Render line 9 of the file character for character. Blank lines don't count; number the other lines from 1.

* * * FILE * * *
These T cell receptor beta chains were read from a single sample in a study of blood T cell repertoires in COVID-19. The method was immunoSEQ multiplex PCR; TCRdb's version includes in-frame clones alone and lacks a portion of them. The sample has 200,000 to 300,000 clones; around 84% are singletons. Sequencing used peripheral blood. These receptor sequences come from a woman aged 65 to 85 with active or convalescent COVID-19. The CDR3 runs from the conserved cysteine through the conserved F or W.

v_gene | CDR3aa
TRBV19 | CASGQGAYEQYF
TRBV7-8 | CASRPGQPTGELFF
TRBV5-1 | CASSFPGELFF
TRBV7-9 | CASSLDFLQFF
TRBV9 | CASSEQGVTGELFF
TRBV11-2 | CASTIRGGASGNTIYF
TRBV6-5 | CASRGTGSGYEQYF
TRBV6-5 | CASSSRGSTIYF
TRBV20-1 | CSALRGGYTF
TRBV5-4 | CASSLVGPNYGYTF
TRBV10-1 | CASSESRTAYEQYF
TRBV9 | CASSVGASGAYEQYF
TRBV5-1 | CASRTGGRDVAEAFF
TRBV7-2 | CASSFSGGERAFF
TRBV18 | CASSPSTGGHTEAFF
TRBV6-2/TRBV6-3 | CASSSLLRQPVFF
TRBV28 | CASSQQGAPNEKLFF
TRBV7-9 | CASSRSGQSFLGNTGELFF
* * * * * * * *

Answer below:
TRBV6-5 | CASRGTGSGYEQYF